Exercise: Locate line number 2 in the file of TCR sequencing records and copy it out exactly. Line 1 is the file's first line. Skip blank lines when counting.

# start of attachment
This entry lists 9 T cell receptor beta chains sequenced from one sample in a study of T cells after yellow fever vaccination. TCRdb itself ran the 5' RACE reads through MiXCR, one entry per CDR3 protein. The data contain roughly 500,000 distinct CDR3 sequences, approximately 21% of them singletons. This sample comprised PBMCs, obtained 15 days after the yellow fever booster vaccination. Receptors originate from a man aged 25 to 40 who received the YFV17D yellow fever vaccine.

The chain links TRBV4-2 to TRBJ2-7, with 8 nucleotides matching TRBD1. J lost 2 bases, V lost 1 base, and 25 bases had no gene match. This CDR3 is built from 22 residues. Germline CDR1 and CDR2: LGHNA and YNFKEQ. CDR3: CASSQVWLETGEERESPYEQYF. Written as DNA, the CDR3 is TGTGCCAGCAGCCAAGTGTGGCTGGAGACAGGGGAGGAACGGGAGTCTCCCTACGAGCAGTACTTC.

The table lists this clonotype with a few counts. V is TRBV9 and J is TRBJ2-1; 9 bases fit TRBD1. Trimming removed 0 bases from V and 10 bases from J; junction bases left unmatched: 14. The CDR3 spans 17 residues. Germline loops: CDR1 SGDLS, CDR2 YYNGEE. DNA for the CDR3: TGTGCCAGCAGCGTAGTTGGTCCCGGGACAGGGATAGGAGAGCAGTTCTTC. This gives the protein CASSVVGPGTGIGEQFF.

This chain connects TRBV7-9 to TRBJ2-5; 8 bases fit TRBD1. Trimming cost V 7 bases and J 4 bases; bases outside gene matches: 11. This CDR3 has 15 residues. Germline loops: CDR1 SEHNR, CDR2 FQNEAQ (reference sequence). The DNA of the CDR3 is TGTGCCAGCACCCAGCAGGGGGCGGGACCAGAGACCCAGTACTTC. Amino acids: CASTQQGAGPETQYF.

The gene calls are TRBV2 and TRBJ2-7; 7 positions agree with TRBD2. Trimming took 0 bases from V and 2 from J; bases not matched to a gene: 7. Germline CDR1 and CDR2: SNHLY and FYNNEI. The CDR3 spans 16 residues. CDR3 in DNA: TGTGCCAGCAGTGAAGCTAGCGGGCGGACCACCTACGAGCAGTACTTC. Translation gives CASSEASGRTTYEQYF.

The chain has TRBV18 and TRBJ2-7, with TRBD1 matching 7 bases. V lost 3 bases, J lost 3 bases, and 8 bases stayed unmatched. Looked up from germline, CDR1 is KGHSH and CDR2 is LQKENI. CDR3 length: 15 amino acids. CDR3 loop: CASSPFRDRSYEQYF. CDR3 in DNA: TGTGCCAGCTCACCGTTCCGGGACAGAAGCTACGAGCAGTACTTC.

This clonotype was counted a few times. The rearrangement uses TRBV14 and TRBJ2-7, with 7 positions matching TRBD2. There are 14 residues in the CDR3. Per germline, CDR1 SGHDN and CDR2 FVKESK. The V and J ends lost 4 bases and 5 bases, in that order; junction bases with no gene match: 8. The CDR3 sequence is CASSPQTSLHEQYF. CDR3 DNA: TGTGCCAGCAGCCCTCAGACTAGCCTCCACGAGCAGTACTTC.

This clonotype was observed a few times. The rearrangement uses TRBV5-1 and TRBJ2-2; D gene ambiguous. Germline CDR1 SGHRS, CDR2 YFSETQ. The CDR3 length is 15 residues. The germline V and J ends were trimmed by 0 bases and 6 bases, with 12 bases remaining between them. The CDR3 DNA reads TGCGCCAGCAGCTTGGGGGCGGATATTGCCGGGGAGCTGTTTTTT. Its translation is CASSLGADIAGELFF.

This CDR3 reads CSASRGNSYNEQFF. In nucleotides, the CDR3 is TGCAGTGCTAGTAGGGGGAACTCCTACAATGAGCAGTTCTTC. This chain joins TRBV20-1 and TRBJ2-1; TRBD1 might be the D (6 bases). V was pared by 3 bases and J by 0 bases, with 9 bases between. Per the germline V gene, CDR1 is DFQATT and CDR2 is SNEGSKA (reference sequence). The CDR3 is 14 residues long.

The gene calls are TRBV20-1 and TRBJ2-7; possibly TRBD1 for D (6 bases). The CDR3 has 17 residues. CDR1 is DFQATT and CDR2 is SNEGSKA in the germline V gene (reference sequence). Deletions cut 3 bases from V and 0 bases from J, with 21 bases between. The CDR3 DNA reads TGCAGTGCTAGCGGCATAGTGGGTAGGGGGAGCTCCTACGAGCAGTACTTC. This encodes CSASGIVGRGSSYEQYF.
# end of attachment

The chain links TRBV4-2 to TRBJ2-7, with 8 nucleotides matching TRBD1. J lost 2 bases, V lost 1 base, and 25 bases had no gene match. This CDR3 is built from 22 residues. Germline CDR1 and CDR2: LGHNA and YNFKEQ. CDR3: CASSQVWLETGEERESPYEQYF. Written as DNA, the CDR3 is TGTGCCAGCAGCCAAGTGTGGCTGGAGACAGGGGAGGAACGGGAGTCTCCCTACGAGCAGTACTTC.